Create; Social Change

By Heather Pantling

Create; social change, and how art has been used to break down barriers.

Creativity is one of the most beautiful ways in which social barriers can be broken. It is a means of expression that can evoke the most powerful message. Here at .Cent we have picked out a few pieces and discover how creativity has been used as a vehicle of social change:  

Katherine Hamnett speaking about using fashion as a vehicle for social change.

Fashion

In 1984 Margaret Thatcher held a reception to celebrate London Fashion Week. A young attendee, Katherine Hamnett, revealed her politically charged shirt ‘58% don’t want perishing’. The shirt caused quite a stir and, according to Hamnett, apparently caused the prime minister to ‘squawk like a chicken’.

The shirt was in reference to a referendum regarding American nuclear missiles on British soil, in which, 58% of the electorate voted against. Hamnett’s shirt was just the start of her long career in politically charged collections. A supporter of gay rights, and AIDS activism, Hamnett also created the hugely recognisable ‘Choose Life’ shirt, as worn by the late George Michael in the same year. Evidently, Hamnett took a novel approach, using fashion to create social change.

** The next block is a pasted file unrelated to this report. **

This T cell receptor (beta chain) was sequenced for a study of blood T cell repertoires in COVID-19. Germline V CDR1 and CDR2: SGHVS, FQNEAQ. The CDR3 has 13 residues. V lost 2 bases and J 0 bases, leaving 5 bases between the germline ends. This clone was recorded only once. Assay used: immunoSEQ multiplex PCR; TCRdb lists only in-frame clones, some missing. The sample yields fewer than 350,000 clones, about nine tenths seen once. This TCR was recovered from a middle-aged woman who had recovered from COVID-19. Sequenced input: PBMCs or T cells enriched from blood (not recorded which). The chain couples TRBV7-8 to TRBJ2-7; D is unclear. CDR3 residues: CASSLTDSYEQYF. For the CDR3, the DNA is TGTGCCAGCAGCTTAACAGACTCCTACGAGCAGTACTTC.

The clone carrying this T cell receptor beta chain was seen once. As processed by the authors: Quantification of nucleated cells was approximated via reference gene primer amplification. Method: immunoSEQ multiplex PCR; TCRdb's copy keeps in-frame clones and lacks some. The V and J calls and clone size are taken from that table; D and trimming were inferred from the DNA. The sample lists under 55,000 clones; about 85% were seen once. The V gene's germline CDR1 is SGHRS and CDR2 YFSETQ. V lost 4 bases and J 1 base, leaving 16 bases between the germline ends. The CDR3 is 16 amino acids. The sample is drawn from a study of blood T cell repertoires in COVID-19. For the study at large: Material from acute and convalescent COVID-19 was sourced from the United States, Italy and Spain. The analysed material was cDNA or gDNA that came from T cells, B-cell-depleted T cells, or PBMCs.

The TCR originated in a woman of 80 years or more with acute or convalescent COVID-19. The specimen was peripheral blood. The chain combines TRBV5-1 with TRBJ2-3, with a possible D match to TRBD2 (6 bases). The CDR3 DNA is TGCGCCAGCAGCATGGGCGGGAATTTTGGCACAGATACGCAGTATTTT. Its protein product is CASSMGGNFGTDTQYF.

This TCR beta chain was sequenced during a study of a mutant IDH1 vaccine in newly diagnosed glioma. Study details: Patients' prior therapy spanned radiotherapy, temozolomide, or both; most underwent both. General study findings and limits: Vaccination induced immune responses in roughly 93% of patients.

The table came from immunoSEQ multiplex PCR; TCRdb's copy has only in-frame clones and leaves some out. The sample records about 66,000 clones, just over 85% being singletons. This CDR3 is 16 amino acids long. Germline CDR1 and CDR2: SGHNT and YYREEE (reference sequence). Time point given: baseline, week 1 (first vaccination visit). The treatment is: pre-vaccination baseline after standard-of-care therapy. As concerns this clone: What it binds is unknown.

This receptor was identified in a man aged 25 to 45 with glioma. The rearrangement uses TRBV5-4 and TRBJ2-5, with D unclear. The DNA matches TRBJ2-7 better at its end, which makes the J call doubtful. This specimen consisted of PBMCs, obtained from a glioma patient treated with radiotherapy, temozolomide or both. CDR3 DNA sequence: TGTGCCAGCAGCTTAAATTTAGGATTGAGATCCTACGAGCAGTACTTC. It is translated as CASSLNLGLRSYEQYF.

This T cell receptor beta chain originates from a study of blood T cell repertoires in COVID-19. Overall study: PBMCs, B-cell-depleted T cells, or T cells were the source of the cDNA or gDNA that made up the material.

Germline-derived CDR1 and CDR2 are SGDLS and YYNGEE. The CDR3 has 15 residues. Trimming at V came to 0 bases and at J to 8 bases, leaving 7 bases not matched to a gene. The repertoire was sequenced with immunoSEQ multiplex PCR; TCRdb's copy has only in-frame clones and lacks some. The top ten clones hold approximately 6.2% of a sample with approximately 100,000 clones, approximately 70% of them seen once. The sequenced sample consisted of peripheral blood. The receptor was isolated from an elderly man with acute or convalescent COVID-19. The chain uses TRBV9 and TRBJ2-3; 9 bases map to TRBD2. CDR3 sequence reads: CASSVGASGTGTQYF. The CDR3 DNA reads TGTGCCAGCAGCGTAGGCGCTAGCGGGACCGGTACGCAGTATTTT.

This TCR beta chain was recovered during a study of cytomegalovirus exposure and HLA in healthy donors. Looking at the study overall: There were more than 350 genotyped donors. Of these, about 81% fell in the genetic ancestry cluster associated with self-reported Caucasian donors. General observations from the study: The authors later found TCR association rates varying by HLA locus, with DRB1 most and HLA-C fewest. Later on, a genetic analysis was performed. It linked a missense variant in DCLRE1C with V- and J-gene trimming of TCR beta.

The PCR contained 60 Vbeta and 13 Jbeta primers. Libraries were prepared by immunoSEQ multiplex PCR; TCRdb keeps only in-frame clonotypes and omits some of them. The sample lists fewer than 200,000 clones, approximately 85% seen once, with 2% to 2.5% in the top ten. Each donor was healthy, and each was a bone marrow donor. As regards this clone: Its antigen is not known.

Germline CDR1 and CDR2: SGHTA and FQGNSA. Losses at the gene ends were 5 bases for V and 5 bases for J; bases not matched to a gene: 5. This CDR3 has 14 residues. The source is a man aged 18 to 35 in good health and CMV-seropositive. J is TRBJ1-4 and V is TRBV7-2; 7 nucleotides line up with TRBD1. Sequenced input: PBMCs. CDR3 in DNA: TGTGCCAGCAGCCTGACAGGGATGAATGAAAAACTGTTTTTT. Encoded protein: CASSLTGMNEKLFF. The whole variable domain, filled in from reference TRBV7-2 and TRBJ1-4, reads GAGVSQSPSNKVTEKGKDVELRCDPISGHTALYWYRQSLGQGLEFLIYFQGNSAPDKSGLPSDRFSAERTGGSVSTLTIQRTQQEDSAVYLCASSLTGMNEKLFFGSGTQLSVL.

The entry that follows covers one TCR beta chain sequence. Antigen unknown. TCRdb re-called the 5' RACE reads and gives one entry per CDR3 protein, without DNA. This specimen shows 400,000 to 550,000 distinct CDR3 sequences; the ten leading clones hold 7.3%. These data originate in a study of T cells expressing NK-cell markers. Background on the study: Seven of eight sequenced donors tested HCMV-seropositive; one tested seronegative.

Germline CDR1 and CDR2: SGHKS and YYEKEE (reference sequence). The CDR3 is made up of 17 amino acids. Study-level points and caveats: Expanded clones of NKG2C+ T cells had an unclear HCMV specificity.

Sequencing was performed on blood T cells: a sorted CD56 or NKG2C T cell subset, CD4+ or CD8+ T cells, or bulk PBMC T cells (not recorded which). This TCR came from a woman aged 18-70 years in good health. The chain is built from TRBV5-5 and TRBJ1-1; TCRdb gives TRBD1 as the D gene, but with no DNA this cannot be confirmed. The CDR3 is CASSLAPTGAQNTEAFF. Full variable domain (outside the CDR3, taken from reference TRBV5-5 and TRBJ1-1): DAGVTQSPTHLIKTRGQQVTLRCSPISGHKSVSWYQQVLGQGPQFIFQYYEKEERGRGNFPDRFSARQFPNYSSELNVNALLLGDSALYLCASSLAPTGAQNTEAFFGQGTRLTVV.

There has long been a strong relationship between fashion and social change. Designers have often used their collections as a vehicle to convey powerful messages, whether it be environmental, political or economic. 

Katherine Hamnett in March 1988

Fashion can advance social change because it forces you to stop and look. Bold statements on shirts, dresses, bags, whatever it may be, must be read, and time must be taken to admire their message.

Sculpture

American artist Betye Saar took her opportunity to champion black power in 1972. After an open call for artwork at the Rainbow Sign community center in Berkley, California, Saar created her iconic piece, The Liberation of Aunt Jemima.  ‘Aunt Jemima’ is viewed an offensive embodiment of black stereotypes, and the ‘mammy‘ figure in American culture. The caricature has also been accused of glorifying plantation work, because ‘Aunt Jemima’ essentially worked for the white master as the housekeeper. The inspiration for Saar’s piece followed the death of Martin Luther King Jr, and she felt that attention must be drawn to the black civil rights movement.